Sunday February 13, 2011
Sixth Sunday in Ordinary Time
This lengthy excerpt from the Sermon on the Mount echoes the note struck
in last Sunday's gospel where Matthew urged us to seek a more spiritual
and personal ideal of moral behavior. Being keenly aware of the more
conservative and traditional Jewish Christians in his community at
Antioch, he defends their respect for the Mosaic Law and makes it clear
that he does not in any sense reject the wisdom expressed there.
However, Matthew is also aware that some scribes and Pharisees have
emphasized only and eternal and material observance of that Law. And so
he urges us to go beyond such inadequate observance because it
represents, in a sense, a conversion of the hands and not the heart. The
gospel passage of this Sunday then gives us two examples of how a merely
external observance falls short of the ideal offered by Jesus.
In the case of murder, he points out that it is not just the act that is
reprehensible but that the sin is present already in the hatred that
often leads to murder. In a similar manner, viewing another person as a
sexual object is so demeaning that it is already a serious sin, even if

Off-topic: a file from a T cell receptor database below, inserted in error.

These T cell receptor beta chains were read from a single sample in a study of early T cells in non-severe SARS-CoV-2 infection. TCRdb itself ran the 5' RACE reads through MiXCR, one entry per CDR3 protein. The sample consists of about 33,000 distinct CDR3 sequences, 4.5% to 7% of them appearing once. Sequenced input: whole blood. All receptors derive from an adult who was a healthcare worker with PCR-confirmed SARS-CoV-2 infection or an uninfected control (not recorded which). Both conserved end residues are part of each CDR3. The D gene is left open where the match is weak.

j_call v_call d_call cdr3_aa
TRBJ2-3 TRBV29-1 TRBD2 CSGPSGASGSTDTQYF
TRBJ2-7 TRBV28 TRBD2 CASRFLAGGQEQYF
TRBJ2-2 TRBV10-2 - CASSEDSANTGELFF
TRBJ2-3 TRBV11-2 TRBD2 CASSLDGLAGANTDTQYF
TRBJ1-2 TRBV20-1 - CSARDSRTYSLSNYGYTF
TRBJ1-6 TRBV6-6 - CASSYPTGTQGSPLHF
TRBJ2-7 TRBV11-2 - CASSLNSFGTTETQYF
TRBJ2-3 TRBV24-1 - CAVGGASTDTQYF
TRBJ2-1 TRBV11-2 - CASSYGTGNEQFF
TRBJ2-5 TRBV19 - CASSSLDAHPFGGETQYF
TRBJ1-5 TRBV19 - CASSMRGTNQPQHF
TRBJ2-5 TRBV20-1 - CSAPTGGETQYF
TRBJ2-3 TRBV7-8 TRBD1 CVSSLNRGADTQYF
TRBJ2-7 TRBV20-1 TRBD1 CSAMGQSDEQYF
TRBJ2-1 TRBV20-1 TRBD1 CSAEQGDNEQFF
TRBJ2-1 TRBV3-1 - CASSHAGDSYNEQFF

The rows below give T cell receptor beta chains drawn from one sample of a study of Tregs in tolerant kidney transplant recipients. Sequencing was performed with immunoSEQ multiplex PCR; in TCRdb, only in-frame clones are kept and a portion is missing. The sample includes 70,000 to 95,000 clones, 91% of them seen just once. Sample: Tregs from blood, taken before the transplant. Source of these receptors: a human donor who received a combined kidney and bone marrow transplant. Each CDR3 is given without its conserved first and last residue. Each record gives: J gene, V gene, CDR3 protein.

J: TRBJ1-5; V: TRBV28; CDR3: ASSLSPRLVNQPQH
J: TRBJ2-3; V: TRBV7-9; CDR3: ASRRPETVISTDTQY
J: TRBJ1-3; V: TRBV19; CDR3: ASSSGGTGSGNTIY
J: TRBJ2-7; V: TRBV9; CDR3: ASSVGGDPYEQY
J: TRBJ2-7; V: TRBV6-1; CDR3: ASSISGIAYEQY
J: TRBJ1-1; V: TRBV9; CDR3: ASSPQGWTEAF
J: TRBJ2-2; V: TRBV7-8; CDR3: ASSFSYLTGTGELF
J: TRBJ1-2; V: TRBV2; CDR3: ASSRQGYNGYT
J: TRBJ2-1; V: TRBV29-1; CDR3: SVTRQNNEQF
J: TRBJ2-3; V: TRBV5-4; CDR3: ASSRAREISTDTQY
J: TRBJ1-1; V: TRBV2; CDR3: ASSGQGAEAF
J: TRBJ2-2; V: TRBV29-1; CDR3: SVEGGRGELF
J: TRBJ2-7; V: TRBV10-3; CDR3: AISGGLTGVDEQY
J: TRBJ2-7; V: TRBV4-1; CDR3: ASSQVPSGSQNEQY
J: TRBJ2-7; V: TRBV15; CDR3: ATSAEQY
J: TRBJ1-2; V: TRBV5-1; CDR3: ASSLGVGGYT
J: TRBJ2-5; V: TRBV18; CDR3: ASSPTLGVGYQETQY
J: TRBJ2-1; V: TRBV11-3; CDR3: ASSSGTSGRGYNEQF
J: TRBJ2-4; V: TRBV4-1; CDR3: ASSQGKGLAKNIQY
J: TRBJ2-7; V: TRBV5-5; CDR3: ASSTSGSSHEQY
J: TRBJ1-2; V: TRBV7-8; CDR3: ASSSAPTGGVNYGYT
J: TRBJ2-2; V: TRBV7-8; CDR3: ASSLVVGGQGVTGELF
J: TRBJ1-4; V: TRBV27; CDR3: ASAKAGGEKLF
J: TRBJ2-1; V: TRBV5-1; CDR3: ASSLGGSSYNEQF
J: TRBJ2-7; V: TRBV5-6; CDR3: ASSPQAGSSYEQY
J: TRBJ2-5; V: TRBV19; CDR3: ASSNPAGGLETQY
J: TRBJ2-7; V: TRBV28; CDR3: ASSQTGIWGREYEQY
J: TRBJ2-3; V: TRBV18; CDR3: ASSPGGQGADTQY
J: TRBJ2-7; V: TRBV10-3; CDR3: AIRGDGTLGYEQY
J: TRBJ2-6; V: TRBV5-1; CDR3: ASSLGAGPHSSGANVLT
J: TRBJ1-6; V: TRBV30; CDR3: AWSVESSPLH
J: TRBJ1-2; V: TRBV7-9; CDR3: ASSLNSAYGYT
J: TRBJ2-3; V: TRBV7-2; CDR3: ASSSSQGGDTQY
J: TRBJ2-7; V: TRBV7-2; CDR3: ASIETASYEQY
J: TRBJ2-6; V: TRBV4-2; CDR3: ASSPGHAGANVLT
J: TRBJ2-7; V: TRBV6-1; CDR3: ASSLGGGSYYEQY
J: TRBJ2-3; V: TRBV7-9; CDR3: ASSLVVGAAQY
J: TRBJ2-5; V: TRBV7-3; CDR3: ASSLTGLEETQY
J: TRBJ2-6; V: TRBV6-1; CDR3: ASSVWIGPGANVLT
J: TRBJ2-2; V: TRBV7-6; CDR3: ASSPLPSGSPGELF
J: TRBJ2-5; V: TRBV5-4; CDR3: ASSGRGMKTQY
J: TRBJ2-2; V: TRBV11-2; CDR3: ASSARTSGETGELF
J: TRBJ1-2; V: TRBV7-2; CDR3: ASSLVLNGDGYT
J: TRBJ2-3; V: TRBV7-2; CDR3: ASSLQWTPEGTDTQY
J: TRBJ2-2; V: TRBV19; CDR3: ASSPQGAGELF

it does not actually lead to adultery.
The ideal expressed in this gospel passage reminds us that external
religious observance, though certainly important, will never suffice to
make us authentic followers of Christ. It is relatively easy to observe
rituals and to affirm doctrines but, unfortunately, such observance can
easily co-exist with an interior attitude that is judgmental and
unforgiving. As the gospel reminds us, reconciliation with the alienated
people in our lives (and often families) is more important than
meticulous, or even scrupulous, religious observance.
What is required then is an interior conversion that recognizes one's
own shortcomings and is thus prepared to allow others to be imperfect
also. What is most important, however, is an attitude of loving kindness
that enables us to notice how others are hurting and which gladly
reaches out to them, not because they deserve our help, but simply
because they are in need and our hearts are sensitive to the fact. To
love in this way is to be a child of that God who certainly loves us
more than we deserve. As such, we will also be true followers of Jesus
as we make his love present in our world.
Demetrius R. Dumm, O.S.B.